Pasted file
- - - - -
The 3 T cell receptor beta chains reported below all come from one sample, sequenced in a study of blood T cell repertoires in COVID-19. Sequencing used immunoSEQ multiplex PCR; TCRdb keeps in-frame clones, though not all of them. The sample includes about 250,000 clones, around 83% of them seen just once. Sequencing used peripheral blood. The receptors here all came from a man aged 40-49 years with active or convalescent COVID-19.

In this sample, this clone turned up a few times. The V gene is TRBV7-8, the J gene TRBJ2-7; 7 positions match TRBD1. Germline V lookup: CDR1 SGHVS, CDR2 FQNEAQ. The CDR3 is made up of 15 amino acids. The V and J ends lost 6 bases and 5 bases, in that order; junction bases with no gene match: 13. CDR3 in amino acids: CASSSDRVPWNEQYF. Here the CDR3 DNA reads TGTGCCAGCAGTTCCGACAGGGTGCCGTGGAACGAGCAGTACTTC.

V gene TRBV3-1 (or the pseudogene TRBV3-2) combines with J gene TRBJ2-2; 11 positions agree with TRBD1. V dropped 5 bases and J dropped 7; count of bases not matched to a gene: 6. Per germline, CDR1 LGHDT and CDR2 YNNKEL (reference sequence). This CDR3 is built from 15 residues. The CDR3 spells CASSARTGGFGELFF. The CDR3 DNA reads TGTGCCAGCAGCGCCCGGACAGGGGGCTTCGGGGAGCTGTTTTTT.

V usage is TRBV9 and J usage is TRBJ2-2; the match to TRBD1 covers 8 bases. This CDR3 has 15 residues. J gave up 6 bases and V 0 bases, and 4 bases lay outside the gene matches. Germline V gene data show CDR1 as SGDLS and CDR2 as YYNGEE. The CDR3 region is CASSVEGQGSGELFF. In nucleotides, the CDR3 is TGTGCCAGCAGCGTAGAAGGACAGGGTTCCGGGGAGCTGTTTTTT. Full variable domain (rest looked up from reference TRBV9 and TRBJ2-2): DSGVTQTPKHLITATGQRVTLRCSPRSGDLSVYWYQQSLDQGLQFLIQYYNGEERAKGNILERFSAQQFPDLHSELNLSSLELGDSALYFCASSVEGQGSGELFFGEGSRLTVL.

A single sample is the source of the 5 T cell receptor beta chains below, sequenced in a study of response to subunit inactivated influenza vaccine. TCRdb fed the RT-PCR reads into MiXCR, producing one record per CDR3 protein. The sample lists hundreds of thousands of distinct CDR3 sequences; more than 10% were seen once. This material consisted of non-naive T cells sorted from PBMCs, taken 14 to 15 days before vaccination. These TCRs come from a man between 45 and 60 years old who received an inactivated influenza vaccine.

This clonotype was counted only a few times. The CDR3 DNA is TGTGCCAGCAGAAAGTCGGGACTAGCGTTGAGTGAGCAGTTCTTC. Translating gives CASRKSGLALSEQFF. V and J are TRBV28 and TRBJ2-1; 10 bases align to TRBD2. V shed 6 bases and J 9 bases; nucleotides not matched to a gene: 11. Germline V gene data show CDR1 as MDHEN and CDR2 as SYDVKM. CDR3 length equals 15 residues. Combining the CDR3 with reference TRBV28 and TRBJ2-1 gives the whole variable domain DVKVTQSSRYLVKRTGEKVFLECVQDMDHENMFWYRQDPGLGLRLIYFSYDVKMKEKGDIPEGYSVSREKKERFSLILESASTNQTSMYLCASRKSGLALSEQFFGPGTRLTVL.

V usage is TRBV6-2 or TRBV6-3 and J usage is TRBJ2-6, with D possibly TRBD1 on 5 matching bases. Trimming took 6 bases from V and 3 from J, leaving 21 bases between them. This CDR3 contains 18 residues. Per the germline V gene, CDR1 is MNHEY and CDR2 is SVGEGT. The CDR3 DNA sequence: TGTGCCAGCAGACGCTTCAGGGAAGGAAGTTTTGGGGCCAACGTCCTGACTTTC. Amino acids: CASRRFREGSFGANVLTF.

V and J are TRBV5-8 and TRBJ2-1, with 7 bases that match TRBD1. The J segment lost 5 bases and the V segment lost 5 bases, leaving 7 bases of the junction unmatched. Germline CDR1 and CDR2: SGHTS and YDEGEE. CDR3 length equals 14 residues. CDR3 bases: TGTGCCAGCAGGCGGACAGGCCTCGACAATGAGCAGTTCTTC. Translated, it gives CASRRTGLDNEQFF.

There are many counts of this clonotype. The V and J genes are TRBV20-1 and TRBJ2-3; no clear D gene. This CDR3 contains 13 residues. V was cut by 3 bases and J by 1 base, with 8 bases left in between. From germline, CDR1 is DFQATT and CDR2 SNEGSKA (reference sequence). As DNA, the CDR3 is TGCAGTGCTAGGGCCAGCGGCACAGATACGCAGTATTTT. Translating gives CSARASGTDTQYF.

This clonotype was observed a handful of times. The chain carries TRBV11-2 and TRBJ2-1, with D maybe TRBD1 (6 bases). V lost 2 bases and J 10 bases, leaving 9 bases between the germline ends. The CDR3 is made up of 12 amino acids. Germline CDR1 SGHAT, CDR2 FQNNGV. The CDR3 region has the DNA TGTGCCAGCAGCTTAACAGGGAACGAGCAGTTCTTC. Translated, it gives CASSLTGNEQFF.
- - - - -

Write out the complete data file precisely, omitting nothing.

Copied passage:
The 3 T cell receptor beta chains reported below all come from one sample, sequenced in a study of blood T cell repertoires in COVID-19. Sequencing used immunoSEQ multiplex PCR; TCRdb keeps in-frame clones, though not all of them. The sample includes about 250,000 clones, around 83% of them seen just once. Sequencing used peripheral blood. The receptors here all came from a man aged 40-49 years with active or convalescent COVID-19.

In this sample, this clone turned up a few times. The V gene is TRBV7-8, the J gene TRBJ2-7; 7 positions match TRBD1. Germline V lookup: CDR1 SGHVS, CDR2 FQNEAQ. The CDR3 is made up of 15 amino acids. The V and J ends lost 6 bases and 5 bases, in that order; junction bases with no gene match: 13. CDR3 in amino acids: CASSSDRVPWNEQYF. Here the CDR3 DNA reads TGTGCCAGCAGTTCCGACAGGGTGCCGTGGAACGAGCAGTACTTC.

V gene TRBV3-1 (or the pseudogene TRBV3-2) combines with J gene TRBJ2-2; 11 positions agree with TRBD1. V dropped 5 bases and J dropped 7; count of bases not matched to a gene: 6. Per germline, CDR1 LGHDT and CDR2 YNNKEL (reference sequence). This CDR3 is built from 15 residues. The CDR3 spells CASSARTGGFGELFF. The CDR3 DNA reads TGTGCCAGCAGCGCCCGGACAGGGGGCTTCGGGGAGCTGTTTTTT.

V usage is TRBV9 and J usage is TRBJ2-2; the match to TRBD1 covers 8 bases. This CDR3 has 15 residues. J gave up 6 bases and V 0 bases, and 4 bases lay outside the gene matches. Germline V gene data show CDR1 as SGDLS and CDR2 as YYNGEE. The CDR3 region is CASSVEGQGSGELFF. In nucleotides, the CDR3 is TGTGCCAGCAGCGTAGAAGGACAGGGTTCCGGGGAGCTGTTTTTT. Full variable domain (rest looked up from reference TRBV9 and TRBJ2-2): DSGVTQTPKHLITATGQRVTLRCSPRSGDLSVYWYQQSLDQGLQFLIQYYNGEERAKGNILERFSAQQFPDLHSELNLSSLELGDSALYFCASSVEGQGSGELFFGEGSRLTVL.

A single sample is the source of the 5 T cell receptor beta chains below, sequenced in a study of response to subunit inactivated influenza vaccine. TCRdb fed the RT-PCR reads into MiXCR, producing one record per CDR3 protein. The sample lists hundreds of thousands of distinct CDR3 sequences; more than 10% were seen once. This material consisted of non-naive T cells sorted from PBMCs, taken 14 to 15 days before vaccination. These TCRs come from a man between 45 and 60 years old who received an inactivated influenza vaccine.

This clonotype was counted only a few times. The CDR3 DNA is TGTGCCAGCAGAAAGTCGGGACTAGCGTTGAGTGAGCAGTTCTTC. Translating gives CASRKSGLALSEQFF. V and J are TRBV28 and TRBJ2-1; 10 bases align to TRBD2. V shed 6 bases and J 9 bases; nucleotides not matched to a gene: 11. Germline V gene data show CDR1 as MDHEN and CDR2 as SYDVKM. CDR3 length equals 15 residues. Combining the CDR3 with reference TRBV28 and TRBJ2-1 gives the whole variable domain DVKVTQSSRYLVKRTGEKVFLECVQDMDHENMFWYRQDPGLGLRLIYFSYDVKMKEKGDIPEGYSVSREKKERFSLILESASTNQTSMYLCASRKSGLALSEQFFGPGTRLTVL.

V usage is TRBV6-2 or TRBV6-3 and J usage is TRBJ2-6, with D possibly TRBD1 on 5 matching bases. Trimming took 6 bases from V and 3 from J, leaving 21 bases between them. This CDR3 contains 18 residues. Per the germline V gene, CDR1 is MNHEY and CDR2 is SVGEGT. The CDR3 DNA sequence: TGTGCCAGCAGACGCTTCAGGGAAGGAAGTTTTGGGGCCAACGTCCTGACTTTC. Amino acids: CASRRFREGSFGANVLTF.

V and J are TRBV5-8 and TRBJ2-1, with 7 bases that match TRBD1. The J segment lost 5 bases and the V segment lost 5 bases, leaving 7 bases of the junction unmatched. Germline CDR1 and CDR2: SGHTS and YDEGEE. CDR3 length equals 14 residues. CDR3 bases: TGTGCCAGCAGGCGGACAGGCCTCGACAATGAGCAGTTCTTC. Translated, it gives CASRRTGLDNEQFF.

There are many counts of this clonotype. The V and J genes are TRBV20-1 and TRBJ2-3; no clear D gene. This CDR3 contains 13 residues. V was cut by 3 bases and J by 1 base, with 8 bases left in between. From germline, CDR1 is DFQATT and CDR2 SNEGSKA (reference sequence). As DNA, the CDR3 is TGCAGTGCTAGGGCCAGCGGCACAGATACGCAGTATTTT. Translating gives CSARASGTDTQYF.

This clonotype was observed a handful of times. The chain carries TRBV11-2 and TRBJ2-1, with D maybe TRBD1 (6 bases). V lost 2 bases and J 10 bases, leaving 9 bases between the germline ends. The CDR3 is made up of 12 amino acids. Germline CDR1 SGHAT, CDR2 FQNNGV. The CDR3 region has the DNA TGTGCCAGCAGCTTAACAGGGAACGAGCAGTTCTTC. Translated, it gives CASSLTGNEQFF.